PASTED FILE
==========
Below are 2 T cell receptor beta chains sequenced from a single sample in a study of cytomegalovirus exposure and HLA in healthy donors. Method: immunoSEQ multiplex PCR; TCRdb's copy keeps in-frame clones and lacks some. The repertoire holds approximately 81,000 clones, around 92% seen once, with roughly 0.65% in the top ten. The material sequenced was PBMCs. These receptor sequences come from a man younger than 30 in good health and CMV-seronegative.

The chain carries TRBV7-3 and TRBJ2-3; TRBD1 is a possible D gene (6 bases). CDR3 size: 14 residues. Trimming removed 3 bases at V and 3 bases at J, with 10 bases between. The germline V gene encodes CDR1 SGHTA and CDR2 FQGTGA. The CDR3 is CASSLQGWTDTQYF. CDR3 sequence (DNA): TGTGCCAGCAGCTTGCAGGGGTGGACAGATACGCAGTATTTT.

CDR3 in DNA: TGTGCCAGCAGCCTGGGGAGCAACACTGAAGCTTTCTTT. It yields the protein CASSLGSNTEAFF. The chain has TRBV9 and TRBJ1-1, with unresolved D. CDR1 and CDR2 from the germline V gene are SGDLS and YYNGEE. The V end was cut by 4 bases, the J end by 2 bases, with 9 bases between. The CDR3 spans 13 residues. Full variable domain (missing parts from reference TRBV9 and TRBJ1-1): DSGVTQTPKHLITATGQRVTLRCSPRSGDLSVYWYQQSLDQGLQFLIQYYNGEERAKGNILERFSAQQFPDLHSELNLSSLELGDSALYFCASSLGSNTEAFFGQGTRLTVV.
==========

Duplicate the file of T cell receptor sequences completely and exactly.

Below are 2 T cell receptor beta chains sequenced from a single sample in a study of cytomegalovirus exposure and HLA in healthy donors. Method: immunoSEQ multiplex PCR; TCRdb's copy keeps in-frame clones and lacks some. The repertoire holds approximately 81,000 clones, around 92% seen once, with roughly 0.65% in the top ten. The material sequenced was PBMCs. These receptor sequences come from a man younger than 30 in good health and CMV-seronegative.

The chain carries TRBV7-3 and TRBJ2-3; TRBD1 is a possible D gene (6 bases). CDR3 size: 14 residues. Trimming removed 3 bases at V and 3 bases at J, with 10 bases between. The germline V gene encodes CDR1 SGHTA and CDR2 FQGTGA. The CDR3 is CASSLQGWTDTQYF. CDR3 sequence (DNA): TGTGCCAGCAGCTTGCAGGGGTGGACAGATACGCAGTATTTT.

CDR3 in DNA: TGTGCCAGCAGCCTGGGGAGCAACACTGAAGCTTTCTTT. It yields the protein CASSLGSNTEAFF. The chain has TRBV9 and TRBJ1-1, with unresolved D. CDR1 and CDR2 from the germline V gene are SGDLS and YYNGEE. The V end was cut by 4 bases, the J end by 2 bases, with 9 bases between. The CDR3 spans 13 residues. Full variable domain (missing parts from reference TRBV9 and TRBJ1-1): DSGVTQTPKHLITATGQRVTLRCSPRSGDLSVYWYQQSLDQGLQFLIQYYNGEERAKGNILERFSAQQFPDLHSELNLSSLELGDSALYFCASSLGSNTEAFFGQGTRLTVV.